Born in 1829 in Oneonta, New York, Carleton Watkins arrived in California around 1851. After working as a teamster and carpenter in Sacramento, he moved to San Francisco in 1853, where he learned to photograph by chance after filling in for an absent studio assistant. By 1858, Watkins was operating as a freelance photographer in San Francisco, one of the foremost photographic centers in the country during the second half of the nineteenth century. A founding member of the San Francisco Art Association (which later became the San Francisco Museum of Modern Art), Watkins maintained a residence in San Francisco for the rest of his career.
The main subject of Watkins' photography is the sublime beauty of the American West. Working during the years of the West's "discovery" by the rest of the country, Watkins sought to convey to his viewers the spacious grandeur of the region's landscapes, including its massive mountains, ancient trees, and vast deserts. To this end, he explored various ways of making photographs, for example using a stereo camera that produced two near-identical images of the same scene. When viewed through a binocular viewer called a stereoscope, it created the illusion of three-dimensional depth. Watkins also employed the panorama format to emphasize both the sheer immensity and the wide horizontal sweep of his subjects. Dissatisfied with the limitations imposed by his traditional camera, in 1861 he hired a cabinetmaker to fabricate a massive camera that could accommodate glass negatives measuring 18 by 22 inches, called mammoth plates.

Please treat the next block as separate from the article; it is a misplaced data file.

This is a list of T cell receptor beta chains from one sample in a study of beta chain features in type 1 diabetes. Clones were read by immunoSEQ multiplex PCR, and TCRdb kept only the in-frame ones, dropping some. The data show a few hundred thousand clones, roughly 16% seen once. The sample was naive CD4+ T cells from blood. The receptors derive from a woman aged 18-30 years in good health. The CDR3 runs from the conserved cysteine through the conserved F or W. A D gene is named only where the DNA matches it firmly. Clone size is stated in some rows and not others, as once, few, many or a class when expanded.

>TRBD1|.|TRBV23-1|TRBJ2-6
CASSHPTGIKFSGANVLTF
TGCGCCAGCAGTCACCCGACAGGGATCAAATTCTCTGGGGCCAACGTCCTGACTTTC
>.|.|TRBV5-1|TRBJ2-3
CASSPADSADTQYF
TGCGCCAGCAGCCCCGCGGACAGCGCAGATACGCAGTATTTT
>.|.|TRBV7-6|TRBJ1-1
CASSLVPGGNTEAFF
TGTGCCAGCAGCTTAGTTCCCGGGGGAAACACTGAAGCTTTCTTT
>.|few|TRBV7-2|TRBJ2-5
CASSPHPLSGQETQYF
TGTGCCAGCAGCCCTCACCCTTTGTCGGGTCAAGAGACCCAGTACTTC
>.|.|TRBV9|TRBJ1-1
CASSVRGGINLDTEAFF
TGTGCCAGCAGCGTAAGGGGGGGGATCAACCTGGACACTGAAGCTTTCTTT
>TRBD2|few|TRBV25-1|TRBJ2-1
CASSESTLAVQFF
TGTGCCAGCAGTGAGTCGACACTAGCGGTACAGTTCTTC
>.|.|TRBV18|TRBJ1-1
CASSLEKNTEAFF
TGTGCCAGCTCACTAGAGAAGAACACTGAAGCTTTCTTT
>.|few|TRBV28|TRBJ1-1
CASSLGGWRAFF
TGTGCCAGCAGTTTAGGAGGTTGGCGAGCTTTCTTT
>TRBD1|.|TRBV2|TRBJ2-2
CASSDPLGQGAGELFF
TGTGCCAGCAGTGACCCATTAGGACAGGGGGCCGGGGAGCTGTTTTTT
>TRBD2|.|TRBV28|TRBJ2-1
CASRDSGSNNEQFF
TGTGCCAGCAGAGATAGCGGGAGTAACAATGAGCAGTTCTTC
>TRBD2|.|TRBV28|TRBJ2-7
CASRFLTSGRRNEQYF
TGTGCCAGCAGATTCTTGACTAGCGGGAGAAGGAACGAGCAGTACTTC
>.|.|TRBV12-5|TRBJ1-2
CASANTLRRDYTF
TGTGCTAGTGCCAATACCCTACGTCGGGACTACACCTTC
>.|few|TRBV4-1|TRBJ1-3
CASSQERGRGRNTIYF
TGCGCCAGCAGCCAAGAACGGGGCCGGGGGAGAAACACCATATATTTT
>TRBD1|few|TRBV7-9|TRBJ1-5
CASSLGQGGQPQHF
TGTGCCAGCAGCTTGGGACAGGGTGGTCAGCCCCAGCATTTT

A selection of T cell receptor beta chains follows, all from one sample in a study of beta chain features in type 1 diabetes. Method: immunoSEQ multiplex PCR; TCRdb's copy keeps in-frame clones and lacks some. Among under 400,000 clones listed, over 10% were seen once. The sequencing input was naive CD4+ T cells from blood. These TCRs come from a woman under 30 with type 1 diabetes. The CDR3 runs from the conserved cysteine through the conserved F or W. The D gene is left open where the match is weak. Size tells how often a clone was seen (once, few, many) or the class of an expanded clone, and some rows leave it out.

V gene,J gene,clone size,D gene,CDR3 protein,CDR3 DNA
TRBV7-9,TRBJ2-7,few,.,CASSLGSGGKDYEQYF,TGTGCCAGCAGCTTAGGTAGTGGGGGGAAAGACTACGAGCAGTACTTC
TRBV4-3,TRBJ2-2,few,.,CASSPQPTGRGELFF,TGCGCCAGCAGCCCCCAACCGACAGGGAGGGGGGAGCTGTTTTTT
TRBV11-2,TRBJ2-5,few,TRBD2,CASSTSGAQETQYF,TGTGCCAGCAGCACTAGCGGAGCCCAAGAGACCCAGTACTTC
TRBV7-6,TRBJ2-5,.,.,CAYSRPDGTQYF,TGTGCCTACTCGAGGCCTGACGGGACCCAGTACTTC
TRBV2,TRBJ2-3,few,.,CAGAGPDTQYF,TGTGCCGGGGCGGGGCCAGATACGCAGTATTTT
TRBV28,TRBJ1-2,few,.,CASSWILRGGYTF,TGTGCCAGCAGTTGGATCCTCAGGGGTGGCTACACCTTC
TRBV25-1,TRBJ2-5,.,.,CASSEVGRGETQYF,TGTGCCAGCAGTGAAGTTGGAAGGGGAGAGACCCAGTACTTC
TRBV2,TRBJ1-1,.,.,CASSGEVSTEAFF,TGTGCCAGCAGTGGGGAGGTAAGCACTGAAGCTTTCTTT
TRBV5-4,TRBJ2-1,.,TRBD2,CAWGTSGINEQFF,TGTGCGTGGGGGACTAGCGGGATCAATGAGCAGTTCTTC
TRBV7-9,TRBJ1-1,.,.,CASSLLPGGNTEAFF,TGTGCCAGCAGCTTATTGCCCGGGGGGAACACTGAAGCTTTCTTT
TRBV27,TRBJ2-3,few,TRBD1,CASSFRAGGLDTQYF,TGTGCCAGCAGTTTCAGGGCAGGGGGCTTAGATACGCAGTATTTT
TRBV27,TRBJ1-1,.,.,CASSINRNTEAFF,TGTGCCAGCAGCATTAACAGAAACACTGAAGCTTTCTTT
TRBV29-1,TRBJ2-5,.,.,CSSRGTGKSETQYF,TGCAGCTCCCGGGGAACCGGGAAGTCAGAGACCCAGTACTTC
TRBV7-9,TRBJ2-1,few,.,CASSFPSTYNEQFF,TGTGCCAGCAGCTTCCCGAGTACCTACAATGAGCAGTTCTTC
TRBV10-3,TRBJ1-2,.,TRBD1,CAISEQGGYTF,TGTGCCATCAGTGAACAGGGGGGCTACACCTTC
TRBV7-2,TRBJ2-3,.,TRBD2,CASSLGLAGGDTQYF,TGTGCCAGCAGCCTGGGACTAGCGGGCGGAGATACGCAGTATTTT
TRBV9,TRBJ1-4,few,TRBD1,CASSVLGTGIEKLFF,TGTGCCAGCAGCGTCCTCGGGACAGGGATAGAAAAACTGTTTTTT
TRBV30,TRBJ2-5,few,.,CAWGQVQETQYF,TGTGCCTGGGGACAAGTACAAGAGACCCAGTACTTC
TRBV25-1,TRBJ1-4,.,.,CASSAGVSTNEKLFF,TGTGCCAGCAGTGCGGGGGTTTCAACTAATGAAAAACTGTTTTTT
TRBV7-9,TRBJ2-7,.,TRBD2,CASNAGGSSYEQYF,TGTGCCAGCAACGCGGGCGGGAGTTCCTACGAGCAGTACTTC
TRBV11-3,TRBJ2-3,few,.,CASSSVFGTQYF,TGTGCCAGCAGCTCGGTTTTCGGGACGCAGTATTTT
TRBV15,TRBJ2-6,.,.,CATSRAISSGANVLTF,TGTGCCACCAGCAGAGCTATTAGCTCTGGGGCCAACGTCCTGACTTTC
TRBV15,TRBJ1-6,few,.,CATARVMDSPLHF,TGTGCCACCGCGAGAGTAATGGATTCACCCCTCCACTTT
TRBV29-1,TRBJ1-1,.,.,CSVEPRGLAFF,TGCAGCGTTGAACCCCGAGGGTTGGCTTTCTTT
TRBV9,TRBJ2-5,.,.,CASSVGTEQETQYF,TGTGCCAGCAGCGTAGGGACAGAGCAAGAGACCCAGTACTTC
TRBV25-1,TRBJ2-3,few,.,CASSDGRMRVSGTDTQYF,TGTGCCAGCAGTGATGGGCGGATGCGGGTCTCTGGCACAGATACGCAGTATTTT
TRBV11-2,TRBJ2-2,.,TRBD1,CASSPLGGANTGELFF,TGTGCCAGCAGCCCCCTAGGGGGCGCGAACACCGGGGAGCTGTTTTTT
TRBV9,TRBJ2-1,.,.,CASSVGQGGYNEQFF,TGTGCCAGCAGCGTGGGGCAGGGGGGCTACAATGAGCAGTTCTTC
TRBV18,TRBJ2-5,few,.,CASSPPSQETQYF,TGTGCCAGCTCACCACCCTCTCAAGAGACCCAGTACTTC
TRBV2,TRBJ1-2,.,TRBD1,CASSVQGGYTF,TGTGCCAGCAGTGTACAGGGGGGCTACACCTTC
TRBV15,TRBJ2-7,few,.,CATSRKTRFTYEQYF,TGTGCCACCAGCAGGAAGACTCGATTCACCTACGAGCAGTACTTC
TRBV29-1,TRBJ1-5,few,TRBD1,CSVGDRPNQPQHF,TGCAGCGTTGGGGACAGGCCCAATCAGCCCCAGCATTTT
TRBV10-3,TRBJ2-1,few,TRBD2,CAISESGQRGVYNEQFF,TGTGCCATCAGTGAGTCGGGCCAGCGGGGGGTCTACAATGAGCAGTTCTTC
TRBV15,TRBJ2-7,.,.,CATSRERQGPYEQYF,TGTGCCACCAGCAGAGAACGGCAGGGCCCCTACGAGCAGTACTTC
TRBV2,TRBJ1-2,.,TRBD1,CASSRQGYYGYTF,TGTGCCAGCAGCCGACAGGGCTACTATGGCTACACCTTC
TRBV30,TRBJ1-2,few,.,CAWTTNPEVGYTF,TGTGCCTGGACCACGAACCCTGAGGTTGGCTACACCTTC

In addition to working on commissions for industries and government-sponsored surveys, Watkins made both individual prints and albums that he sold through his studio to a diverse clientele, including scientists, investors, mining engineers, homesteaders, and tourists. Among his most important projects was photographing Yosemite Valley in the 1860s, an endeavor that resulted in some of his most famous and beloved images. In 1867 Watkins traveled up the West Coast, making photographs of Portland, Oregon, and the Columbia River gorge. He exhibited thirty of the mammoth prints made on this trip later that year in the Paris Universal Exhibition, where they garnered him a bronze medal.
By 1871, he had achieved a high degree of commercial and critical success. He moved to a new studio in San Francisco and opened the Yosemite Art Gallery, where he displayed hundreds of mammoth prints and stereo views. During this period, Watkins also made numerous photographs for the Central Pacific Railroad, which granted him a personal boxcar in which to travel and store his equipment. In 1880, he embarked on a major journey throughout southern California, Nevada, and Arizona on the Southern Railroad, making photographs of mining, the oil industry, agriculture, and the hundreds of new towns that had sprung up in the wake of the railroad's expansion. A principal subject in Watkins' later work, the railroad--which transformed the landscape even as it penetrated the continent--encouraged a new way of seeing and experiencing space, one that Watkins conveyed photographically through the use of large print size, piercing spatial depth, and dramatic framing.
At the height of his career, Watkins was a leader in his field and enjoyed a reputation as a highly accomplished photographer. However, with increased competition, the economic crash of the mid-1870s, and ailing health, the tide of his financial fortunes turned, and by the 1890s he was reduced to poverty and hardship. By the time the 1906 San Francisco earthquake destroyed his studio and negatives, he had stopped making photographs. He died in 1916.
Carleton E. Watkins: Photogrpahs of the Columbia River and Oregon. Carmel, California, 1979.
Pare, Richard. Photography and Architecture, 1839-1939. New York, 1982.
Palmquist, Peter E. Carleton E. Watkins, Photographer of the American West. Albuquerque, New Mexico, 1983.